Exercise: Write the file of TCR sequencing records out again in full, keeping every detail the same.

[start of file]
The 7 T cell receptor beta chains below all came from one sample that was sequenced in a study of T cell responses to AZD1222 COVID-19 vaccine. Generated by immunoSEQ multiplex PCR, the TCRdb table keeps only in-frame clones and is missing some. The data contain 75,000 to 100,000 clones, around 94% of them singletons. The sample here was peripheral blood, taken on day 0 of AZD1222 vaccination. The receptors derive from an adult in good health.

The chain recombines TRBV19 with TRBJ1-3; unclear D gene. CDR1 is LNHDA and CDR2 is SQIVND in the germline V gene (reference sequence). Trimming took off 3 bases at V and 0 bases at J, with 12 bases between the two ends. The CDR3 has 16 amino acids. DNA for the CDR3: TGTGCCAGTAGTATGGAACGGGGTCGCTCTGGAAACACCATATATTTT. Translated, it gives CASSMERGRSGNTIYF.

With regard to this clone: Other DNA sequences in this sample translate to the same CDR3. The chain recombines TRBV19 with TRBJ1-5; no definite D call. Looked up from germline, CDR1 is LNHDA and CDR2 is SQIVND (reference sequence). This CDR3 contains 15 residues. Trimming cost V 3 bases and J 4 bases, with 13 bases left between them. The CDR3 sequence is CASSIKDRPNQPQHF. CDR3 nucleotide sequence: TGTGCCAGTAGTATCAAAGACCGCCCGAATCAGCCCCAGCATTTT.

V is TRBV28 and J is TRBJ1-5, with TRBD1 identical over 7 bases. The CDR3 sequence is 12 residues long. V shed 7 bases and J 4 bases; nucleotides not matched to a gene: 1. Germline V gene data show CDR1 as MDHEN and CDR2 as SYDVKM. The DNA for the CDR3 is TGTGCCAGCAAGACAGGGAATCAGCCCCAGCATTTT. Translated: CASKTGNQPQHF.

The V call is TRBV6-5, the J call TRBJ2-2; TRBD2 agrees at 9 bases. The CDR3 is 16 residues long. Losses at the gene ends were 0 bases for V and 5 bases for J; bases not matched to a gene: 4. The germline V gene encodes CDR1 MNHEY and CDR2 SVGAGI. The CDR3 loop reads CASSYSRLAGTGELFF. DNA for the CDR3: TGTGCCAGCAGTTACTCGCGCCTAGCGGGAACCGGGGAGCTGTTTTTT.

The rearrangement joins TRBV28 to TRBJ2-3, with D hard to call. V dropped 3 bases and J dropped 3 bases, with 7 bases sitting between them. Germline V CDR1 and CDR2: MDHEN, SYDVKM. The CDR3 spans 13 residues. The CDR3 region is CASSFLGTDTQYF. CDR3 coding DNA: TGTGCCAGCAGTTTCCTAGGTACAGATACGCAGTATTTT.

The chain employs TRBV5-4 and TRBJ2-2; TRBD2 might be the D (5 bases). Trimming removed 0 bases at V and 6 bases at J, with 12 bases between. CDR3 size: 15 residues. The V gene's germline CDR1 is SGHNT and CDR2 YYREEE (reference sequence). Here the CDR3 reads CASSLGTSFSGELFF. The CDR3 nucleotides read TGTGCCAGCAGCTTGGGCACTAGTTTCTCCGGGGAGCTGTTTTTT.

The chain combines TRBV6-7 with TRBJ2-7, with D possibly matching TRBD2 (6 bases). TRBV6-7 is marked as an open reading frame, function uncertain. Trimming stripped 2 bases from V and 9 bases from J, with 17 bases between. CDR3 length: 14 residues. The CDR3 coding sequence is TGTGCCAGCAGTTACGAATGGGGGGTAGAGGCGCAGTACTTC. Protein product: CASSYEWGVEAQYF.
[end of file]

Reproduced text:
The 7 T cell receptor beta chains below all came from one sample that was sequenced in a study of T cell responses to AZD1222 COVID-19 vaccine. Generated by immunoSEQ multiplex PCR, the TCRdb table keeps only in-frame clones and is missing some. The data contain 75,000 to 100,000 clones, around 94% of them singletons. The sample here was peripheral blood, taken on day 0 of AZD1222 vaccination. The receptors derive from an adult in good health.

The chain recombines TRBV19 with TRBJ1-3; unclear D gene. CDR1 is LNHDA and CDR2 is SQIVND in the germline V gene (reference sequence). Trimming took off 3 bases at V and 0 bases at J, with 12 bases between the two ends. The CDR3 has 16 amino acids. DNA for the CDR3: TGTGCCAGTAGTATGGAACGGGGTCGCTCTGGAAACACCATATATTTT. Translated, it gives CASSMERGRSGNTIYF.

With regard to this clone: Other DNA sequences in this sample translate to the same CDR3. The chain recombines TRBV19 with TRBJ1-5; no definite D call. Looked up from germline, CDR1 is LNHDA and CDR2 is SQIVND (reference sequence). This CDR3 contains 15 residues. Trimming cost V 3 bases and J 4 bases, with 13 bases left between them. The CDR3 sequence is CASSIKDRPNQPQHF. CDR3 nucleotide sequence: TGTGCCAGTAGTATCAAAGACCGCCCGAATCAGCCCCAGCATTTT.

V is TRBV28 and J is TRBJ1-5, with TRBD1 identical over 7 bases. The CDR3 sequence is 12 residues long. V shed 7 bases and J 4 bases; nucleotides not matched to a gene: 1. Germline V gene data show CDR1 as MDHEN and CDR2 as SYDVKM. The DNA for the CDR3 is TGTGCCAGCAAGACAGGGAATCAGCCCCAGCATTTT. Translated: CASKTGNQPQHF.

The V call is TRBV6-5, the J call TRBJ2-2; TRBD2 agrees at 9 bases. The CDR3 is 16 residues long. Losses at the gene ends were 0 bases for V and 5 bases for J; bases not matched to a gene: 4. The germline V gene encodes CDR1 MNHEY and CDR2 SVGAGI. The CDR3 loop reads CASSYSRLAGTGELFF. DNA for the CDR3: TGTGCCAGCAGTTACTCGCGCCTAGCGGGAACCGGGGAGCTGTTTTTT.

The rearrangement joins TRBV28 to TRBJ2-3, with D hard to call. V dropped 3 bases and J dropped 3 bases, with 7 bases sitting between them. Germline V CDR1 and CDR2: MDHEN, SYDVKM. The CDR3 spans 13 residues. The CDR3 region is CASSFLGTDTQYF. CDR3 coding DNA: TGTGCCAGCAGTTTCCTAGGTACAGATACGCAGTATTTT.

The chain employs TRBV5-4 and TRBJ2-2; TRBD2 might be the D (5 bases). Trimming removed 0 bases at V and 6 bases at J, with 12 bases between. CDR3 size: 15 residues. The V gene's germline CDR1 is SGHNT and CDR2 YYREEE (reference sequence). Here the CDR3 reads CASSLGTSFSGELFF. The CDR3 nucleotides read TGTGCCAGCAGCTTGGGCACTAGTTTCTCCGGGGAGCTGTTTTTT.

The chain combines TRBV6-7 with TRBJ2-7, with D possibly matching TRBD2 (6 bases). TRBV6-7 is marked as an open reading frame, function uncertain. Trimming stripped 2 bases from V and 9 bases from J, with 17 bases between. CDR3 length: 14 residues. The CDR3 coding sequence is TGTGCCAGCAGTTACGAATGGGGGGTAGAGGCGCAGTACTTC. Protein product: CASSYEWGVEAQYF.